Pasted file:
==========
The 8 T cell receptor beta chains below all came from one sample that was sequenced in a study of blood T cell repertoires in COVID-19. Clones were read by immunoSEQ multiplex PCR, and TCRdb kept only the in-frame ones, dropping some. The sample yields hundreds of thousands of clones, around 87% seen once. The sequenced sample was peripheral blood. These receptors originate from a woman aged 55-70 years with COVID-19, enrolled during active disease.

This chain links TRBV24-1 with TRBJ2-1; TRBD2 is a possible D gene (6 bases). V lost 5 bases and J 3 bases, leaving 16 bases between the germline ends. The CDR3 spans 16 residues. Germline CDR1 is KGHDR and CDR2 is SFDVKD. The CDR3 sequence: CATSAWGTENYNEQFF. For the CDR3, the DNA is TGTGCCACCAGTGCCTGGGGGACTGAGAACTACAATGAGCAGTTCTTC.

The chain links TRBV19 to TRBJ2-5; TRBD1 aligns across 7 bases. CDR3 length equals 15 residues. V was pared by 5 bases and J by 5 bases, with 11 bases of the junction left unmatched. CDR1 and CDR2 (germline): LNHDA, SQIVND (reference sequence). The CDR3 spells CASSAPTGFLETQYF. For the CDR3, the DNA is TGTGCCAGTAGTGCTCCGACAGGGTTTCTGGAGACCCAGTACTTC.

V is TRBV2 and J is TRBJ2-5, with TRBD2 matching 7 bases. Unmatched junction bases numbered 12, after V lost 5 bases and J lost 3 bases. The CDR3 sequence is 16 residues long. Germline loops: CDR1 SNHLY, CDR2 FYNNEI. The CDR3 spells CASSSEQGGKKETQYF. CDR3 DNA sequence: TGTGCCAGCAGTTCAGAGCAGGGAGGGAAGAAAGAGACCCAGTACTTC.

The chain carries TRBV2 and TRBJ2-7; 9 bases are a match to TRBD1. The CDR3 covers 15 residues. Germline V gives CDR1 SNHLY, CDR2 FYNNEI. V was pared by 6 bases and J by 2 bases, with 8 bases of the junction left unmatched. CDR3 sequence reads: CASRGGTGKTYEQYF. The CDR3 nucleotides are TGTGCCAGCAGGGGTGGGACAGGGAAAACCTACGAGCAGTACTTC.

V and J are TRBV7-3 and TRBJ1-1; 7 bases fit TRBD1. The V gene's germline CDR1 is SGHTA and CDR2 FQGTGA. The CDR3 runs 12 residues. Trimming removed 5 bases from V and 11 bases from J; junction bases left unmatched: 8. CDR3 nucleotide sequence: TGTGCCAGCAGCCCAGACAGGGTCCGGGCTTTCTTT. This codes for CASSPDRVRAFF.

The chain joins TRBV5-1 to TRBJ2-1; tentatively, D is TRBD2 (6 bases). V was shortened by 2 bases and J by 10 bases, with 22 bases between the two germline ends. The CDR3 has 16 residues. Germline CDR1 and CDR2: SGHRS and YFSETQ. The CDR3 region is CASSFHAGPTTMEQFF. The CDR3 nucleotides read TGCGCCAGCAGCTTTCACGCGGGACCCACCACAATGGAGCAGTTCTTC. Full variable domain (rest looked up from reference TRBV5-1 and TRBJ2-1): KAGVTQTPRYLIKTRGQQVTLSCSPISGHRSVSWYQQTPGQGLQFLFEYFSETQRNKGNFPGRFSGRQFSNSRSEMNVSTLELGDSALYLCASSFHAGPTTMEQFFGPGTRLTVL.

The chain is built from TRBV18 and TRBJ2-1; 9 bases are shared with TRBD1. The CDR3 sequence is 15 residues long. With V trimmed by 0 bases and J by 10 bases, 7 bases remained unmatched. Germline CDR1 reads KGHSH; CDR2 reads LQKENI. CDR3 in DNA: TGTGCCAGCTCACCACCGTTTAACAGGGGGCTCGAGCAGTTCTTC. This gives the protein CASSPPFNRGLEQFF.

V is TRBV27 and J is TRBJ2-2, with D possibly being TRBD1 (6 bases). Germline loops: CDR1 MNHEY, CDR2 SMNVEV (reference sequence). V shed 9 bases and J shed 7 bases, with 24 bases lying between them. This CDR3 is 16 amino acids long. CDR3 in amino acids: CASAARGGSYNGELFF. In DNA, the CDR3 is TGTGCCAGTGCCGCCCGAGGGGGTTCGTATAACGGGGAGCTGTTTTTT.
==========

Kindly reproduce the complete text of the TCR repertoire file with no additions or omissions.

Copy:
The 8 T cell receptor beta chains below all came from one sample that was sequenced in a study of blood T cell repertoires in COVID-19. Clones were read by immunoSEQ multiplex PCR, and TCRdb kept only the in-frame ones, dropping some. The sample yields hundreds of thousands of clones, around 87% seen once. The sequenced sample was peripheral blood. These receptors originate from a woman aged 55-70 years with COVID-19, enrolled during active disease.

This chain links TRBV24-1 with TRBJ2-1; TRBD2 is a possible D gene (6 bases). V lost 5 bases and J 3 bases, leaving 16 bases between the germline ends. The CDR3 spans 16 residues. Germline CDR1 is KGHDR and CDR2 is SFDVKD. The CDR3 sequence: CATSAWGTENYNEQFF. For the CDR3, the DNA is TGTGCCACCAGTGCCTGGGGGACTGAGAACTACAATGAGCAGTTCTTC.

The chain links TRBV19 to TRBJ2-5; TRBD1 aligns across 7 bases. CDR3 length equals 15 residues. V was pared by 5 bases and J by 5 bases, with 11 bases of the junction left unmatched. CDR1 and CDR2 (germline): LNHDA, SQIVND (reference sequence). The CDR3 spells CASSAPTGFLETQYF. For the CDR3, the DNA is TGTGCCAGTAGTGCTCCGACAGGGTTTCTGGAGACCCAGTACTTC.

V is TRBV2 and J is TRBJ2-5, with TRBD2 matching 7 bases. Unmatched junction bases numbered 12, after V lost 5 bases and J lost 3 bases. The CDR3 sequence is 16 residues long. Germline loops: CDR1 SNHLY, CDR2 FYNNEI. The CDR3 spells CASSSEQGGKKETQYF. CDR3 DNA sequence: TGTGCCAGCAGTTCAGAGCAGGGAGGGAAGAAAGAGACCCAGTACTTC.

The chain carries TRBV2 and TRBJ2-7; 9 bases are a match to TRBD1. The CDR3 covers 15 residues. Germline V gives CDR1 SNHLY, CDR2 FYNNEI. V was pared by 6 bases and J by 2 bases, with 8 bases of the junction left unmatched. CDR3 sequence reads: CASRGGTGKTYEQYF. The CDR3 nucleotides are TGTGCCAGCAGGGGTGGGACAGGGAAAACCTACGAGCAGTACTTC.

V and J are TRBV7-3 and TRBJ1-1; 7 bases fit TRBD1. The V gene's germline CDR1 is SGHTA and CDR2 FQGTGA. The CDR3 runs 12 residues. Trimming removed 5 bases from V and 11 bases from J; junction bases left unmatched: 8. CDR3 nucleotide sequence: TGTGCCAGCAGCCCAGACAGGGTCCGGGCTTTCTTT. This codes for CASSPDRVRAFF.

The chain joins TRBV5-1 to TRBJ2-1; tentatively, D is TRBD2 (6 bases). V was shortened by 2 bases and J by 10 bases, with 22 bases between the two germline ends. The CDR3 has 16 residues. Germline CDR1 and CDR2: SGHRS and YFSETQ. The CDR3 region is CASSFHAGPTTMEQFF. The CDR3 nucleotides read TGCGCCAGCAGCTTTCACGCGGGACCCACCACAATGGAGCAGTTCTTC. Full variable domain (rest looked up from reference TRBV5-1 and TRBJ2-1): KAGVTQTPRYLIKTRGQQVTLSCSPISGHRSVSWYQQTPGQGLQFLFEYFSETQRNKGNFPGRFSGRQFSNSRSEMNVSTLELGDSALYLCASSFHAGPTTMEQFFGPGTRLTVL.

The chain is built from TRBV18 and TRBJ2-1; 9 bases are shared with TRBD1. The CDR3 sequence is 15 residues long. With V trimmed by 0 bases and J by 10 bases, 7 bases remained unmatched. Germline CDR1 reads KGHSH; CDR2 reads LQKENI. CDR3 in DNA: TGTGCCAGCTCACCACCGTTTAACAGGGGGCTCGAGCAGTTCTTC. This gives the protein CASSPPFNRGLEQFF.

V is TRBV27 and J is TRBJ2-2, with D possibly being TRBD1 (6 bases). Germline loops: CDR1 MNHEY, CDR2 SMNVEV (reference sequence). V shed 9 bases and J shed 7 bases, with 24 bases lying between them. This CDR3 is 16 amino acids long. CDR3 in amino acids: CASAARGGSYNGELFF. In DNA, the CDR3 is TGTGCCAGTGCCGCCCGAGGGGGTTCGTATAACGGGGAGCTGTTTTTT.